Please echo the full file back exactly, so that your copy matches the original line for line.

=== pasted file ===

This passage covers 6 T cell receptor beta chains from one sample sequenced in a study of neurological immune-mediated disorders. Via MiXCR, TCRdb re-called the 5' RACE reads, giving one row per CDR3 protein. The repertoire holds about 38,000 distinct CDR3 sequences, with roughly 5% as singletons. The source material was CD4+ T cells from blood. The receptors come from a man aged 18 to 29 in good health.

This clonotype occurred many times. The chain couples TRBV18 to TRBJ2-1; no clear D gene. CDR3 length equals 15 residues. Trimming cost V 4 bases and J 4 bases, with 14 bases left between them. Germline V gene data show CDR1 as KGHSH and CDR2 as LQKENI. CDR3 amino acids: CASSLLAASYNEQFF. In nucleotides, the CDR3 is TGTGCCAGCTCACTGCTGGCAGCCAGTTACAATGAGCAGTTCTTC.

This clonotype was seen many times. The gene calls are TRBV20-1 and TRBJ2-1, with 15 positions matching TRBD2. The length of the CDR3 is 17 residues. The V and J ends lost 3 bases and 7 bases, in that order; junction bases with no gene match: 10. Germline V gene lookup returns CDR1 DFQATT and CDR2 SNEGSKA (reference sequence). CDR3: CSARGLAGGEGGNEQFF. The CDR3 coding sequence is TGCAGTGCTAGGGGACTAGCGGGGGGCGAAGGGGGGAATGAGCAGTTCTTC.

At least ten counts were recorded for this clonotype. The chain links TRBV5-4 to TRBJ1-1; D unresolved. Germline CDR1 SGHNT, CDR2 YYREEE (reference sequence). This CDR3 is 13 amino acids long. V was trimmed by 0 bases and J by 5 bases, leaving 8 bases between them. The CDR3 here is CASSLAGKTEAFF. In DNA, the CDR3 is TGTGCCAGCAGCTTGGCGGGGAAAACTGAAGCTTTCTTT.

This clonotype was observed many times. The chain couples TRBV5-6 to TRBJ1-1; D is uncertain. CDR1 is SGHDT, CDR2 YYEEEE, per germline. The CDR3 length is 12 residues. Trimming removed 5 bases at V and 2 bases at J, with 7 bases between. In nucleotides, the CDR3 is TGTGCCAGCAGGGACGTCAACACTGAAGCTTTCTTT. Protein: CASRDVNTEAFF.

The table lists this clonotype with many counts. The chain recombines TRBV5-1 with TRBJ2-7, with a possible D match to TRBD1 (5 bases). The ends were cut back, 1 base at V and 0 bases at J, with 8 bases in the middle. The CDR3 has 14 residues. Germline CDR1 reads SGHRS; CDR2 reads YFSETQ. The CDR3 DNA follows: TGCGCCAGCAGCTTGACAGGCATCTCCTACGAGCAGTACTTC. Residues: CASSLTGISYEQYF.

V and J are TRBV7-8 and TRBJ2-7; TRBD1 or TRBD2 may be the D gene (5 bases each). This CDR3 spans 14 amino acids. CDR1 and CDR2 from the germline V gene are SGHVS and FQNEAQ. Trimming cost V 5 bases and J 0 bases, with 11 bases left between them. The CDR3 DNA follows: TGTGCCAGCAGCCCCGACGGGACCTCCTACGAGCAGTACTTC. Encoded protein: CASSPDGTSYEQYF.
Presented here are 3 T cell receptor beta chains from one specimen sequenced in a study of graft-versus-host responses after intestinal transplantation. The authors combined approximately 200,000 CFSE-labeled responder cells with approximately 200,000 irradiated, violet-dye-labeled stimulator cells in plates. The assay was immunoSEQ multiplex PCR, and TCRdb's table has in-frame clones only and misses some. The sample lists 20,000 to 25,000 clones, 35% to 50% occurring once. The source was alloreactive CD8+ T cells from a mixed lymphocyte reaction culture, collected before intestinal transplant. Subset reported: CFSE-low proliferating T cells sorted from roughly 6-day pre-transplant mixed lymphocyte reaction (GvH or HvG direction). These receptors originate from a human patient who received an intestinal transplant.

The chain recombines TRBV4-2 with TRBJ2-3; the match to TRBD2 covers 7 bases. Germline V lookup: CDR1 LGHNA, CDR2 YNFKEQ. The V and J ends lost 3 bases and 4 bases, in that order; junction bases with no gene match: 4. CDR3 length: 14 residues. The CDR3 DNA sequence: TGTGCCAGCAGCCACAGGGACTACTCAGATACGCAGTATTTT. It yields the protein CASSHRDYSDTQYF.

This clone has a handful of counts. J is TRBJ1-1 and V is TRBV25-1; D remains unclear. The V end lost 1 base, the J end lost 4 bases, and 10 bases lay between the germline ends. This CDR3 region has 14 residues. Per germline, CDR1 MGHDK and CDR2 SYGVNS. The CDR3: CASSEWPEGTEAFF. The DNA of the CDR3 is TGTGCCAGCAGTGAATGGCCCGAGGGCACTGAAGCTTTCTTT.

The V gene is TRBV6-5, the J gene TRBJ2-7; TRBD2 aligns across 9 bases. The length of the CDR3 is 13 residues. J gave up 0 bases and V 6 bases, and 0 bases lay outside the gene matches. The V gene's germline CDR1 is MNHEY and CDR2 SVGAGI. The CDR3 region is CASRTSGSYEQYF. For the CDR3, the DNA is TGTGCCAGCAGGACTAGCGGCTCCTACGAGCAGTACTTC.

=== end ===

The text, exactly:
This passage covers 6 T cell receptor beta chains from one sample sequenced in a study of neurological immune-mediated disorders. Via MiXCR, TCRdb re-called the 5' RACE reads, giving one row per CDR3 protein. The repertoire holds about 38,000 distinct CDR3 sequences, with roughly 5% as singletons. The source material was CD4+ T cells from blood. The receptors come from a man aged 18 to 29 in good health.

This clonotype occurred many times. The chain couples TRBV18 to TRBJ2-1; no clear D gene. CDR3 length equals 15 residues. Trimming cost V 4 bases and J 4 bases, with 14 bases left between them. Germline V gene data show CDR1 as KGHSH and CDR2 as LQKENI. CDR3 amino acids: CASSLLAASYNEQFF. In nucleotides, the CDR3 is TGTGCCAGCTCACTGCTGGCAGCCAGTTACAATGAGCAGTTCTTC.

This clonotype was seen many times. The gene calls are TRBV20-1 and TRBJ2-1, with 15 positions matching TRBD2. The length of the CDR3 is 17 residues. The V and J ends lost 3 bases and 7 bases, in that order; junction bases with no gene match: 10. Germline V gene lookup returns CDR1 DFQATT and CDR2 SNEGSKA (reference sequence). CDR3: CSARGLAGGEGGNEQFF. The CDR3 coding sequence is TGCAGTGCTAGGGGACTAGCGGGGGGCGAAGGGGGGAATGAGCAGTTCTTC.

At least ten counts were recorded for this clonotype. The chain links TRBV5-4 to TRBJ1-1; D unresolved. Germline CDR1 SGHNT, CDR2 YYREEE (reference sequence). This CDR3 is 13 amino acids long. V was trimmed by 0 bases and J by 5 bases, leaving 8 bases between them. The CDR3 here is CASSLAGKTEAFF. In DNA, the CDR3 is TGTGCCAGCAGCTTGGCGGGGAAAACTGAAGCTTTCTTT.

This clonotype was observed many times. The chain couples TRBV5-6 to TRBJ1-1; D is uncertain. CDR1 is SGHDT, CDR2 YYEEEE, per germline. The CDR3 length is 12 residues. Trimming removed 5 bases at V and 2 bases at J, with 7 bases between. In nucleotides, the CDR3 is TGTGCCAGCAGGGACGTCAACACTGAAGCTTTCTTT. Protein: CASRDVNTEAFF.

The table lists this clonotype with many counts. The chain recombines TRBV5-1 with TRBJ2-7, with a possible D match to TRBD1 (5 bases). The ends were cut back, 1 base at V and 0 bases at J, with 8 bases in the middle. The CDR3 has 14 residues. Germline CDR1 reads SGHRS; CDR2 reads YFSETQ. The CDR3 DNA follows: TGCGCCAGCAGCTTGACAGGCATCTCCTACGAGCAGTACTTC. Residues: CASSLTGISYEQYF.

V and J are TRBV7-8 and TRBJ2-7; TRBD1 or TRBD2 may be the D gene (5 bases each). This CDR3 spans 14 amino acids. CDR1 and CDR2 from the germline V gene are SGHVS and FQNEAQ. Trimming cost V 5 bases and J 0 bases, with 11 bases left between them. The CDR3 DNA follows: TGTGCCAGCAGCCCCGACGGGACCTCCTACGAGCAGTACTTC. Encoded protein: CASSPDGTSYEQYF.
Presented here are 3 T cell receptor beta chains from one specimen sequenced in a study of graft-versus-host responses after intestinal transplantation. The authors combined approximately 200,000 CFSE-labeled responder cells with approximately 200,000 irradiated, violet-dye-labeled stimulator cells in plates. The assay was immunoSEQ multiplex PCR, and TCRdb's table has in-frame clones only and misses some. The sample lists 20,000 to 25,000 clones, 35% to 50% occurring once. The source was alloreactive CD8+ T cells from a mixed lymphocyte reaction culture, collected before intestinal transplant. Subset reported: CFSE-low proliferating T cells sorted from roughly 6-day pre-transplant mixed lymphocyte reaction (GvH or HvG direction). These receptors originate from a human patient who received an intestinal transplant.

The chain recombines TRBV4-2 with TRBJ2-3; the match to TRBD2 covers 7 bases. Germline V lookup: CDR1 LGHNA, CDR2 YNFKEQ. The V and J ends lost 3 bases and 4 bases, in that order; junction bases with no gene match: 4. CDR3 length: 14 residues. The CDR3 DNA sequence: TGTGCCAGCAGCCACAGGGACTACTCAGATACGCAGTATTTT. It yields the protein CASSHRDYSDTQYF.

This clone has a handful of counts. J is TRBJ1-1 and V is TRBV25-1; D remains unclear. The V end lost 1 base, the J end lost 4 bases, and 10 bases lay between the germline ends. This CDR3 region has 14 residues. Per germline, CDR1 MGHDK and CDR2 SYGVNS. The CDR3: CASSEWPEGTEAFF. The DNA of the CDR3 is TGTGCCAGCAGTGAATGGCCCGAGGGCACTGAAGCTTTCTTT.

The V gene is TRBV6-5, the J gene TRBJ2-7; TRBD2 aligns across 9 bases. The length of the CDR3 is 13 residues. J gave up 0 bases and V 6 bases, and 0 bases lay outside the gene matches. The V gene's germline CDR1 is MNHEY and CDR2 SVGAGI. The CDR3 region is CASRTSGSYEQYF. For the CDR3, the DNA is TGTGCCAGCAGGACTAGCGGCTCCTACGAGCAGTACTTC.